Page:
Health Matters: Post-Partum Depression in the COVID-19 Era


Many things can be put off until after COVID-19 restrictions are lifted, important things like weddings and funerals. But not childbirth. When it’s time for a baby to be born, there’s no delaying it.   

In our local hospital, mothers in labor may be accompanied by one person. For some, this is not a burden; for others, it’s heartbreaking to have to tell mothers, sisters, and/or best friends they may not attend the birth. Once babies are born and new mothers are ready to go home, challenges continue. At a time when women traditionally wrap their collective arms around a new mother, welcoming her into the fold and teaching her how to navigate unfamiliar waters, we are told to stay away and leave the new mother at home, alone; or if absolutely necessary, to stay six feet away, not to cuddle the baby while the new mother naps or showers. This leaves new mothers isolated when they are physically and emotionally vulnerable. 

In the best of times, the two weeks after childbirth can be hard for mothers, especially first-time mothers. There is a massive hormonal shift. All the feel-good hormones of pregnancy are gone, and new mothers are left with the fatigue and worry that come with having a newborn. This is often referred to as the baby blues. Mothers cry easily. They feel drained and disconnected and sometimes confused about how they’re feeling. Movies and TV would have you believe that motherhood is blissful, that the moment you see your baby you are struck by such an overwhelming sense of love that you’d lay down your life for this tiny human. Sometimes, this is how it goes. Other times, mothers (and fathers) need a little time to adjust. Their love grows more slowly.

Usually, after the first few weeks, these feelings of sorrow and anxiety slowly decrease, but for 10-15 percent of women, they don’t. These women experience post-partum depression with symptoms that can include insomnia, loss of appetite, intense irritability, and difficulty bonding with the baby. Although it’s referred to as post-partum depression, it might be better named post-partum anxiety and depression, because anxiety often plays a huge role. 

It can hit women the first time they become mothers, but it might not hit until the second, third or fourth baby. Usually, it becomes apparent after the first few weeks, but sometimes mothers feel fine for the first few weeks and then post-partum feelings develop after two or three months. Like many conditions, symptoms vary. The important thing is to recognize them so you can do something about them.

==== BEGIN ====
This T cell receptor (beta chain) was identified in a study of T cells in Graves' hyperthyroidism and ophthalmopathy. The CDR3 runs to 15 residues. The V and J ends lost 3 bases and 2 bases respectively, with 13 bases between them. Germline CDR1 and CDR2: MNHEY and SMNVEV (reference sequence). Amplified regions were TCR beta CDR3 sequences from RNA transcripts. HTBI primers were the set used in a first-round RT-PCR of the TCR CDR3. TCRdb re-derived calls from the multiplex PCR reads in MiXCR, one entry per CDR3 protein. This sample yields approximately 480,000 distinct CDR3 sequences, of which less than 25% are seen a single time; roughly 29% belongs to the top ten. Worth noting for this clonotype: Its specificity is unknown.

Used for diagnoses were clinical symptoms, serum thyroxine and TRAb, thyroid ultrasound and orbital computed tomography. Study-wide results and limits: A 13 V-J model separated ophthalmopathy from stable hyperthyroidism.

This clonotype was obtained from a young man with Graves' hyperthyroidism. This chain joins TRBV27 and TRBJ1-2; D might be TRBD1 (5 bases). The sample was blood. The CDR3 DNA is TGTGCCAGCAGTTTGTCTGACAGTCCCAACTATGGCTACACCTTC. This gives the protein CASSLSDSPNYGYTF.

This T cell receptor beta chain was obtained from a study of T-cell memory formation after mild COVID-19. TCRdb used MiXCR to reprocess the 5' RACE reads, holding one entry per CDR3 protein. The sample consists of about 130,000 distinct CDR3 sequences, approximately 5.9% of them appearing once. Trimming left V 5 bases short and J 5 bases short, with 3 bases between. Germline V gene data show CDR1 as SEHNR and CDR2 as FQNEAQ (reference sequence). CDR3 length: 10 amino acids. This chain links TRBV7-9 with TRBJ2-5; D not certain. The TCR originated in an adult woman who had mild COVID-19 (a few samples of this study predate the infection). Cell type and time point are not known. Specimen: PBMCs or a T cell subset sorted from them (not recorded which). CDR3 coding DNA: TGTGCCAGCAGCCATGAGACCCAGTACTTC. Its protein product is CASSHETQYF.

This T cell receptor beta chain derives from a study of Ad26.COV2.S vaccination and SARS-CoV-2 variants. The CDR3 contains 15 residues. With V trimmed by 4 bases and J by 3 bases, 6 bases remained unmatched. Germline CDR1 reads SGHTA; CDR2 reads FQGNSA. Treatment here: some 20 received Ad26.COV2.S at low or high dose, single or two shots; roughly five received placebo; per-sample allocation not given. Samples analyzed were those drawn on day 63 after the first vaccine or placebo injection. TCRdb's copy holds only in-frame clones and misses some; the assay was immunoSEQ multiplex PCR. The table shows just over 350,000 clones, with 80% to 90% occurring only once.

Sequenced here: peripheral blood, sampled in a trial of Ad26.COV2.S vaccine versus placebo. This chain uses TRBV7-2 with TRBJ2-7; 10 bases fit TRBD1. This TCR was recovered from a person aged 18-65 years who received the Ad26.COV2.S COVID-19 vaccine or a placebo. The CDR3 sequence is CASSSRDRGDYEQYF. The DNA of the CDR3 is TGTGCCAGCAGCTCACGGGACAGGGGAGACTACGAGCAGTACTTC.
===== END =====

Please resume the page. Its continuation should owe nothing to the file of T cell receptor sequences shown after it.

I’m a firm believer in the old saying, “If mama ain’t happy, ain’t nobody happy.” Mothers are often the emotional centers of their families, the solid foundations everyone else builds on. So, it is essential for the health of the mother, the baby, and all family members that mama gets help. Post-partum depression interferes with the mother’s ability to bond with her baby, and her ability to connect with everyone else in the family.

Thankfully, help is available. At Care for Her, we offer a variety of effective treatments, from support groups where mothers can help each other work through challenges and normalize their feelings, to counseling with experienced therapists, to medication (which is safe for mothers who choose to breastfeed) that can lift your mood enough so you can form a healthy bond with your baby. The mother-baby bonding that occurs in the first year of the baby’s life can set the path for that baby’s whole future. A securely attached baby learns how to have a healthy sense of self and how to be in a loving, empathetic relationship, which becomes a model for all future relationships.

Although not everyone needs medication, it is important to understand that using medication safely under the guidance of a healthcare provider can be the best gift you can give herself and your baby. This is not a time to soldier on, to grit your teeth and bear it. This is a time to check in with a medical provider and be honest about how you’re feeling so you can be at your best for you and your baby. 

Cayo Alba is a certified nurse midwife at Care for Her, a service of MCHC Health Centers—a local, non-profit, federally qualified health center offering medical, dental and behavioral health care to people in Lake and Mendocino Counties.

Next: Health Matters: Reducing Anxiety →